Thursday, April 2, 2009
thinking of orange
We had a major snowstorm on April 1st, about 30 cm. The snow was very heavy and wet, bending all the coniferous trees' branches to the ground. This is a juniper whose branches usually jut up to the sky. Because everything was covered in a thick layer of snow, and because a large flock of pine siskins and a large flock of redpolls have been flitting about my yard but now all food became covered, I thought I must get these little birds some seeds. I walked out towards the bird feeder without digging out a path through the snow as I'm tired of shoveling for this winter we've had so much snow. So, I just trudged through it. My boots were filled with clots of snow, and my pink speckled socks were covered in balls of snow when I got back in. The socks went on the rad to dry.
A snowstorm in April is not unusual, as this photo from last year on April 11th shows, we had a heavy snowfall then, too. You can see the archway that holds one of my bird feeders in the background, behind the celtic cross that my sister, Della, bought for my garden one summer. No, I do not have someone buried in my yard, although there have been a number of bird burials.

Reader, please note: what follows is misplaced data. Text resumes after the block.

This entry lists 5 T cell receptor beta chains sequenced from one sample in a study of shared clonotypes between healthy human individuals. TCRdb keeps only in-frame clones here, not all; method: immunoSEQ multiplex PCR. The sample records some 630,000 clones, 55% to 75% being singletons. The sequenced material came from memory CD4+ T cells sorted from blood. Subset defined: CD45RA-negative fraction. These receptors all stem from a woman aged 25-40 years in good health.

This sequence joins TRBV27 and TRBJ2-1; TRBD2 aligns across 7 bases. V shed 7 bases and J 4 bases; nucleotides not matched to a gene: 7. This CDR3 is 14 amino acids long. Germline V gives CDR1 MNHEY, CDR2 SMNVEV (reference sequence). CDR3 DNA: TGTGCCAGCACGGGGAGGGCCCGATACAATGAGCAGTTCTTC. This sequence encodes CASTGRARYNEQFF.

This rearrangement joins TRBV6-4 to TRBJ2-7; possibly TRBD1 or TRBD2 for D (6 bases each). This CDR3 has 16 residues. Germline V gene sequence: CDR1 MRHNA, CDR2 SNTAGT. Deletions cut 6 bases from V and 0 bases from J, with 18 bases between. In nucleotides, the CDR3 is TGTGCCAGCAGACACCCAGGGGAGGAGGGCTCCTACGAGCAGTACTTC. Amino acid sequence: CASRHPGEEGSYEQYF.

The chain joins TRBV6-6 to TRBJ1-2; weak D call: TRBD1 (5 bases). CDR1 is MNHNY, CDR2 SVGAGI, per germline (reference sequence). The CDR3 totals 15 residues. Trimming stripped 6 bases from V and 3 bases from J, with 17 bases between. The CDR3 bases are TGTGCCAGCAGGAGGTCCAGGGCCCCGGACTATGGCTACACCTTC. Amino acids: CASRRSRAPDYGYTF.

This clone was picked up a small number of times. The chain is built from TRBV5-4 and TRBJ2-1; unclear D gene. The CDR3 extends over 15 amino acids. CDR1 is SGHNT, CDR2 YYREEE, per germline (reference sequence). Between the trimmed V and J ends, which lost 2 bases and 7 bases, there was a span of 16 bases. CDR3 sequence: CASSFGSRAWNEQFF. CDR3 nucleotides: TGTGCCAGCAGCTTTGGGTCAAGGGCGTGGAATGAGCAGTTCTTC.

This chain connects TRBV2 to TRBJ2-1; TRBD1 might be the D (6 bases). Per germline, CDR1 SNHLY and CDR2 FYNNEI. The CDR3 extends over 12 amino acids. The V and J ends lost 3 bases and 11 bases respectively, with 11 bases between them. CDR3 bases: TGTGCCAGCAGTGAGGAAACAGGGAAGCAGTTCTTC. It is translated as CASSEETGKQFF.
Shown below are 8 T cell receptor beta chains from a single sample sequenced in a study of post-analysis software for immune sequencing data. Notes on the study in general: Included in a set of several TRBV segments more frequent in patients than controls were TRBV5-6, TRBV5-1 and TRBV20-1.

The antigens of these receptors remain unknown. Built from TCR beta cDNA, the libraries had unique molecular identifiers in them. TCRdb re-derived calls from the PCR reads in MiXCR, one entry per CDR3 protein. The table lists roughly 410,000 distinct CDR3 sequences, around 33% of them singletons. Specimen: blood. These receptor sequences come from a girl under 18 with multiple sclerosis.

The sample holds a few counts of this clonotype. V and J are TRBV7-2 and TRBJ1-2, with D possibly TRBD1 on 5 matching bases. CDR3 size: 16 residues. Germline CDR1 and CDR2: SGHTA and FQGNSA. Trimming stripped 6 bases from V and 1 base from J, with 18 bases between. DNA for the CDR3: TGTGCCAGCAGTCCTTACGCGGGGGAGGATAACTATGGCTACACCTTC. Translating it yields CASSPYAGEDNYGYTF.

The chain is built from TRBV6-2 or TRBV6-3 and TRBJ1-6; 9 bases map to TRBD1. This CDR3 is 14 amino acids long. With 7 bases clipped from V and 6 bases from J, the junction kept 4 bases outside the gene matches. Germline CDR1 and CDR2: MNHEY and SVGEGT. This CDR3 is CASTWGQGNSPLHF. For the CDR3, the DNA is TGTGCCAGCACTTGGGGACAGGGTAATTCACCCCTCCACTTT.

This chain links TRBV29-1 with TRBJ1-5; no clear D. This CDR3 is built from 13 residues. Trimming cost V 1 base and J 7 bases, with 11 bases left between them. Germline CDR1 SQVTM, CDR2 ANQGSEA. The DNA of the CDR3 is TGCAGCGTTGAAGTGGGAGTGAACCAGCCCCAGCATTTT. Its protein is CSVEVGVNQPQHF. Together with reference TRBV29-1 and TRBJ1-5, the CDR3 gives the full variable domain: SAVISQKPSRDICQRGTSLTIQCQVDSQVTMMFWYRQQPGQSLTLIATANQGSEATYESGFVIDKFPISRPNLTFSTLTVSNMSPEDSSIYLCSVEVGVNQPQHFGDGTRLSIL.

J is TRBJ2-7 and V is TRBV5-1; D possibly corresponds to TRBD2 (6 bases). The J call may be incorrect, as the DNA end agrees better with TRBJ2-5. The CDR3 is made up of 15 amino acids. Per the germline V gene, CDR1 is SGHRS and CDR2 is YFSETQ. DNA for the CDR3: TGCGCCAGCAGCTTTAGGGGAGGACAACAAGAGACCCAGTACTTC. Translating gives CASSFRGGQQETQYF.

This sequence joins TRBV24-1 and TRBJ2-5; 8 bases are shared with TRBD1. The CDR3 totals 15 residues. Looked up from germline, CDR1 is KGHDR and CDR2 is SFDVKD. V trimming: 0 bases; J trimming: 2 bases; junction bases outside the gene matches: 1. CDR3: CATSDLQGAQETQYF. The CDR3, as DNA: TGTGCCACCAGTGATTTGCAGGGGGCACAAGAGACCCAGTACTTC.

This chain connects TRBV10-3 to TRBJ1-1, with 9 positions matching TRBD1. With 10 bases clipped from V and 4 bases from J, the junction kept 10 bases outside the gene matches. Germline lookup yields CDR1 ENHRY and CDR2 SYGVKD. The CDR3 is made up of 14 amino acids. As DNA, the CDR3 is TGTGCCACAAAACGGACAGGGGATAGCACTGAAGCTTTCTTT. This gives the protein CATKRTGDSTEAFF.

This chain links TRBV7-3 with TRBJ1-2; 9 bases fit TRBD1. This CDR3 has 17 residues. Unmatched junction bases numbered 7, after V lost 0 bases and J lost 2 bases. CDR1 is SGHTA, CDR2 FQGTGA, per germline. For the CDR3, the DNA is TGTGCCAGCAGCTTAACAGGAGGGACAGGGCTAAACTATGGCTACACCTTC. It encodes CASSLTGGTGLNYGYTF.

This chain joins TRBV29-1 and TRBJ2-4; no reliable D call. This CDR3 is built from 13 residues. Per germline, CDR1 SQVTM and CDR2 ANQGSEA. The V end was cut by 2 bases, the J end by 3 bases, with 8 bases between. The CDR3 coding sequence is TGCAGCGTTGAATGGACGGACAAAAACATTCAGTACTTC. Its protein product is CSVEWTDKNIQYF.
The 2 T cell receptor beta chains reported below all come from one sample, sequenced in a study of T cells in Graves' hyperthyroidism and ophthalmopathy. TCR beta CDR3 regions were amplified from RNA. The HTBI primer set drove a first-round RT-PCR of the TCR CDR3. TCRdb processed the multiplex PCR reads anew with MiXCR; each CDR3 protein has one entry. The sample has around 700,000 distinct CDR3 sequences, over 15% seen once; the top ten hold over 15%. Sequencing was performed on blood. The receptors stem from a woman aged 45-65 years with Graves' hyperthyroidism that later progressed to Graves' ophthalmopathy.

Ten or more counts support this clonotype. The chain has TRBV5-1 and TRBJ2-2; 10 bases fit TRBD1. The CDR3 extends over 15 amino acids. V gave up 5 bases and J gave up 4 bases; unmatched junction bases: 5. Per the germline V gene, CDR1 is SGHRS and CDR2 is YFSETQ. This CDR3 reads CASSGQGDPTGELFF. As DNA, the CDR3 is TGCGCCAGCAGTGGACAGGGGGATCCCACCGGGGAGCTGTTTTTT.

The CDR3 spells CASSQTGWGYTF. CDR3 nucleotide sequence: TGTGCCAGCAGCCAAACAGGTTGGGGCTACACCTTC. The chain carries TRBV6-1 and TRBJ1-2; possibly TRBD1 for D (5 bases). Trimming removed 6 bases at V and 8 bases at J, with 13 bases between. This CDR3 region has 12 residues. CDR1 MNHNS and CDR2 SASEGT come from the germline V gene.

After all this snow--and a flutter of large snowflakes just drifted down from the sky into my yard--I decided to think about orange. Here is the squash my son planted last summer that we ate in December. Eating orange is very healthy, they say.
Here is my sister-in-law Piper's painting of a red hibiscus flower, gleaming golden in bronze reflection of the early morning winter sun.
Here is a very partial selection of some of the bangles of the massive jewelery collection I have amassed, laid out on a mango orange chiffon-like shawl-like scarf.
And here is the out-of-focus orange face of Sydney, the lovebird, glowing in front of a painting of some Finnish women washing clothes at the river.